Dec 1, 2013; New York, NY, USA; New York Knicks point guard Pablo Prigioni (9) drives around New Orleans Pelicans point guard Brian Roberts (22) during the second quarter at Madison Square Garden. Mandatory Credit: Anthony Gruppuso-USA TODAY Sports

New York Knicks: Making the case for Pablo Prigioni

Over the course of this pathetic campaign for the New York Knicks, one major positive has come out in Pablo Prigioni.

But Mike Woodson being Mike Woodson has opted to give Raymond Felton minutes he does not deserve whatsoever, considering his form has earned him a nickname surrounding him in Portland in “Fatty Ray Felton.”

If Woodson was to acknowledge the existence of Prigioni not only would the Knicks be on track as of right now, but they wouldn’t be in the mess they are currently in.

Over the course of this season Prigioni, 36, has averaged 3.4 ppg on 54 percent shooting from the field, and 50 percent from behind the arc, 2.5 apg, 1.8 rpg, and 1.1 spg.

But one of the statistics that has just broken out that is shocking most Knicks fans is the fact that when Prigioni is on the court efficiency is at an all time high compared to when he is off the court.

Here is an example from the 41-point blowout to Boston.

In the 17 minutes Prigioni was on the court, the Knicks shot 65 percent (14/22) from the field and 80 percent (4/5) from behind the arc. They attempted 15 free throws, the ball movement was better with seven assists over that period of time, and the Knicks offense and defense were in sync as they put up 43 points while giving up 43 points.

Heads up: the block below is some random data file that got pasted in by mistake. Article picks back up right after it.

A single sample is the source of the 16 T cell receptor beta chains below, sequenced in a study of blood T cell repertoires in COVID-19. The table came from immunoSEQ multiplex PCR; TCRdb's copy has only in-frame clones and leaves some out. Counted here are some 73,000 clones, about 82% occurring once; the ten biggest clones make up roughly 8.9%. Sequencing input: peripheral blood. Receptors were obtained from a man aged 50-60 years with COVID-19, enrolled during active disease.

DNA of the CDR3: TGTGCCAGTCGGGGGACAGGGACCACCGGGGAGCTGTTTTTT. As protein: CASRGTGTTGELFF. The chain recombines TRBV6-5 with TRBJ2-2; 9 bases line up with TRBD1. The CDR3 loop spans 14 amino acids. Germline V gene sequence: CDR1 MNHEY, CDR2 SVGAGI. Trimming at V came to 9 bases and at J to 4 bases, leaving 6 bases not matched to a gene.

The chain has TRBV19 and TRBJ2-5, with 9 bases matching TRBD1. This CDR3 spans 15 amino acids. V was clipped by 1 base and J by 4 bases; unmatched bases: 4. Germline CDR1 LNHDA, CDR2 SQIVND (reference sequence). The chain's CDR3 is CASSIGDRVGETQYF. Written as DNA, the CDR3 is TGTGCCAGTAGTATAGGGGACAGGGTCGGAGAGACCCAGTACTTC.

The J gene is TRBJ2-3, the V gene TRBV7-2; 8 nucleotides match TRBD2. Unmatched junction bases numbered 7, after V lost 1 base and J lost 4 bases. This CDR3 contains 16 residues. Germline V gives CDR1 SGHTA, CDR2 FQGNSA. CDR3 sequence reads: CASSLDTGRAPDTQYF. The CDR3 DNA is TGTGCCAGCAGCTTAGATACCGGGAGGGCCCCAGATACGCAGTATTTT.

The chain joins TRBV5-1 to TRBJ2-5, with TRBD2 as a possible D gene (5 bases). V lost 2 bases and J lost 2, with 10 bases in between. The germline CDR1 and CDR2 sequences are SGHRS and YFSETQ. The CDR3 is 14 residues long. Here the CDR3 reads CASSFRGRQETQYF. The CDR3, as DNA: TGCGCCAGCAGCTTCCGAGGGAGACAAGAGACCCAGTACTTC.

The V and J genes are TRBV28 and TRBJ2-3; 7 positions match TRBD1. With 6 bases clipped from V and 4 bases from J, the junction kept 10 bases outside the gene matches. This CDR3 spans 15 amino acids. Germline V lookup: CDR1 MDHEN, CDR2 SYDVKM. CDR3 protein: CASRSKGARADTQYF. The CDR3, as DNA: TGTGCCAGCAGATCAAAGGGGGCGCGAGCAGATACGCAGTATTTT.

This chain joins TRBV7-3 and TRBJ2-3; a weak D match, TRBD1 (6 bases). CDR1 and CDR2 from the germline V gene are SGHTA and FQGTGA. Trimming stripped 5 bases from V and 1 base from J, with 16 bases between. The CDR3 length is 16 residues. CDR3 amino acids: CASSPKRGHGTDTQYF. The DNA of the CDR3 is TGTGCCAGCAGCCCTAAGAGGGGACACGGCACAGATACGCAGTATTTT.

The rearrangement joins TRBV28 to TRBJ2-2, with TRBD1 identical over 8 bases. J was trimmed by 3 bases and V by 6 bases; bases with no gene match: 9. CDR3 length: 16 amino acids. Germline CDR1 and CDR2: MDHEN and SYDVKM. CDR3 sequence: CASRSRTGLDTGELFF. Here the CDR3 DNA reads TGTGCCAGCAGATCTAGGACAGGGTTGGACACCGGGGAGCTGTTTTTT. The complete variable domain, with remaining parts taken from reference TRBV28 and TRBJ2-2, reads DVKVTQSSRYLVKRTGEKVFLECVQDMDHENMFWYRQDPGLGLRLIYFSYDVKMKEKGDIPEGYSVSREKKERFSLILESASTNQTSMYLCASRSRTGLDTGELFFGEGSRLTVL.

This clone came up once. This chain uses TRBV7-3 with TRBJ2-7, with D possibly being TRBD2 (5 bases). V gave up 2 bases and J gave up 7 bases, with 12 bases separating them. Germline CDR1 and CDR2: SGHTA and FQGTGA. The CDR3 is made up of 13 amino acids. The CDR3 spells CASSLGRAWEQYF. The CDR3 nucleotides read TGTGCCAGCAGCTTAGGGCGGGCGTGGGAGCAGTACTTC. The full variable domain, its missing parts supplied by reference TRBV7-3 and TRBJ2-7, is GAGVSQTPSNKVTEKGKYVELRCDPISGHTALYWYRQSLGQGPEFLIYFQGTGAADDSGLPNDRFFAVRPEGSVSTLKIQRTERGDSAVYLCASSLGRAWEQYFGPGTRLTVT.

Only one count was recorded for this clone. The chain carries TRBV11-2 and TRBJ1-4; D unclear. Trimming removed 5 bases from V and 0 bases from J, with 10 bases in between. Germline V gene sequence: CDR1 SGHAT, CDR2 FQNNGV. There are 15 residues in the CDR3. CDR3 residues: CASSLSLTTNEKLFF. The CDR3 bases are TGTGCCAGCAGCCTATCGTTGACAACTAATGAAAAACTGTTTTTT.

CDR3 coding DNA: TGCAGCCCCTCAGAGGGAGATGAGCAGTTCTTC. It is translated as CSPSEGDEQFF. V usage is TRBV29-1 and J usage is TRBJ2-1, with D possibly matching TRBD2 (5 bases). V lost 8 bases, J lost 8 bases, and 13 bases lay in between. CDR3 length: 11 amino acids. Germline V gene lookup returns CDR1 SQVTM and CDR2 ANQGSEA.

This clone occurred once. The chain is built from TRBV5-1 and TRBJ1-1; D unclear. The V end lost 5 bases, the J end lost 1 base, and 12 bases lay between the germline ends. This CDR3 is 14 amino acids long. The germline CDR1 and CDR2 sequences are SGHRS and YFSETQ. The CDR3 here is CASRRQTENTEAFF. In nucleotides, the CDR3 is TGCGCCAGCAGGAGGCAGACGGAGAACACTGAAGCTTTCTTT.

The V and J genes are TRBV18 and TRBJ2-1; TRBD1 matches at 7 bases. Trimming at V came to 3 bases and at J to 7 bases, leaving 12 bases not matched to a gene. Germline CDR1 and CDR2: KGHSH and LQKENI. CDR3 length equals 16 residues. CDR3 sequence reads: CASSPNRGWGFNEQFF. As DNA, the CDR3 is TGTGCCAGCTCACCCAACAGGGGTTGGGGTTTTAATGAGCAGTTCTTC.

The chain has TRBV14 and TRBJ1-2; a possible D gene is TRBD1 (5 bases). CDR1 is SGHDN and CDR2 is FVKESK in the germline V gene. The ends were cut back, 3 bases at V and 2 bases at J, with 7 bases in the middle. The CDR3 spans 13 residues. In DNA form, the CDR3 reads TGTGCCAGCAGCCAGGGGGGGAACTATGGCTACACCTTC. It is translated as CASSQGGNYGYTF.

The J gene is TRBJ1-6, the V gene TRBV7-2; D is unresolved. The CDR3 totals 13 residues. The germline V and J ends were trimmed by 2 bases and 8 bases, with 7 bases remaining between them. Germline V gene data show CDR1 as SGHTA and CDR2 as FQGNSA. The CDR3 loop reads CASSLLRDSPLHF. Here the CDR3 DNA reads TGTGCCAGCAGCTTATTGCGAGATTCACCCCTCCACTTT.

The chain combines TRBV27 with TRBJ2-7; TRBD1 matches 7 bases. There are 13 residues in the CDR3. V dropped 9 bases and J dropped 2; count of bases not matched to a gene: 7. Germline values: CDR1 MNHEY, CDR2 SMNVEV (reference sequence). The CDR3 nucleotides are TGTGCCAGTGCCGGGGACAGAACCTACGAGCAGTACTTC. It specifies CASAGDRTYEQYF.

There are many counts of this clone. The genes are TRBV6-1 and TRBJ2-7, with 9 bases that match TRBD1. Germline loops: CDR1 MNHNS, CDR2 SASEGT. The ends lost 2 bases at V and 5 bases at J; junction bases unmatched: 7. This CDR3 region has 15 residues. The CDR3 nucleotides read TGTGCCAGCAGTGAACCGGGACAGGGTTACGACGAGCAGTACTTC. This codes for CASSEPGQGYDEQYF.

Now for the ugly side for those statistics; the time when Prigioni was off the court.

In the 31 minutes Prigioni was sitting on the bench the Knicks shot an abysmal 22percent (11/51) from the field, and a pathetic 18 percent (2/11) from behind the arc.

With the Knicks having attempted 15 free throws in the 17 minutes Prigioni was on the court, they attempted only eight when Felton or Beno Udrih was leading the offense, while the ball movement did not seem to exist as there were only six assists over the 31 minutes.

But the most shocking statistic is how well Prigioni runs the offense.

With Felton and Udrih on the court the Knicks mustered up a whole 3o points in 31 minutes while giving up 71 points compared to the leveled 43 – 43 which Prigioni produced with his time on the court.

Is any more proof needed after that?

Well, there is one more statistic to backup my case. Prigioni has a PER of 13.91, while his counterparts in Felton and Udrih have PER’s of 11.92 and 8.19 respectively.

Both Felton and Udrih have put up below average numbers, and considering the fact that both of them have had the chance to start it is pathetic to think that a second year player is outclassing both of them. But down to the bigger issue, we saw that last season when Woodson ran the dual point guard lineup, the Knicks flourished finishing the regular season off with a 16-2 run leading to their first Atlantic Division title since the 1993-1994 season where Patrick Ewing was their catalyst.

Prigioni is a player where ball movement is the one thing that he ensures a team will have, he is clearly a pass first point guard and with players such as Carmelo Anthony, and Andrea Bargnani who thrive on open looks to get the bulk of their points, he is the perfect point guard to help with that.

With a player like Iman Shumpert who is deadly behind the arc, Prigioni’s ability to drive is key as it means that Shumpert could get more open looks and potentially more points. Prigioni should be given the chance to start and once he does, the points will start flooding in, alongside the wins.

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Tags: Mike Woodson New York Knicks Pablo Prigioni Raymond Felton

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